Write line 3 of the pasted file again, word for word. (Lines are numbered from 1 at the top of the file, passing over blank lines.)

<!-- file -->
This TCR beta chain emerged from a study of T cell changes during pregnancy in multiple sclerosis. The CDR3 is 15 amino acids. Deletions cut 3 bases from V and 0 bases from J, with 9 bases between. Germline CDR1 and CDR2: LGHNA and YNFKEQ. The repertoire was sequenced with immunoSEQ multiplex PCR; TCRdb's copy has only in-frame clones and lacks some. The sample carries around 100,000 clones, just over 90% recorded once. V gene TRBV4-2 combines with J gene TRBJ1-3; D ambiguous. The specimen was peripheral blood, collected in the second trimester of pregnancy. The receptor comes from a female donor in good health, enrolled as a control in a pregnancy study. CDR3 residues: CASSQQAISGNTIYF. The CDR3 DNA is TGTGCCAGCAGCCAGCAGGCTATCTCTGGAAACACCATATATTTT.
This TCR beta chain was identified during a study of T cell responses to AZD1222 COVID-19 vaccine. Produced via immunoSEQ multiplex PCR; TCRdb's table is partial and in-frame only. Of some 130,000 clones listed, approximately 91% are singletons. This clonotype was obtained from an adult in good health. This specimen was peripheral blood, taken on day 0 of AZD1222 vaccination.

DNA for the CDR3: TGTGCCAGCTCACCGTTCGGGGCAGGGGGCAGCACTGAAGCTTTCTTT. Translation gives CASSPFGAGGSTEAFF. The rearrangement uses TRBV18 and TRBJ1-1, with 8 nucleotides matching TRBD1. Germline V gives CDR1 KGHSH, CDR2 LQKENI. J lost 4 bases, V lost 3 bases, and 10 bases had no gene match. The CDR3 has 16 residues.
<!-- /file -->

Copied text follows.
DNA for the CDR3: TGTGCCAGCTCACCGTTCGGGGCAGGGGGCAGCACTGAAGCTTTCTTT. Translation gives CASSPFGAGGSTEAFF. The rearrangement uses TRBV18 and TRBJ1-1, with 8 nucleotides matching TRBD1. Germline V gives CDR1 KGHSH, CDR2 LQKENI. J lost 4 bases, V lost 3 bases, and 10 bases had no gene match. The CDR3 has 16 residues.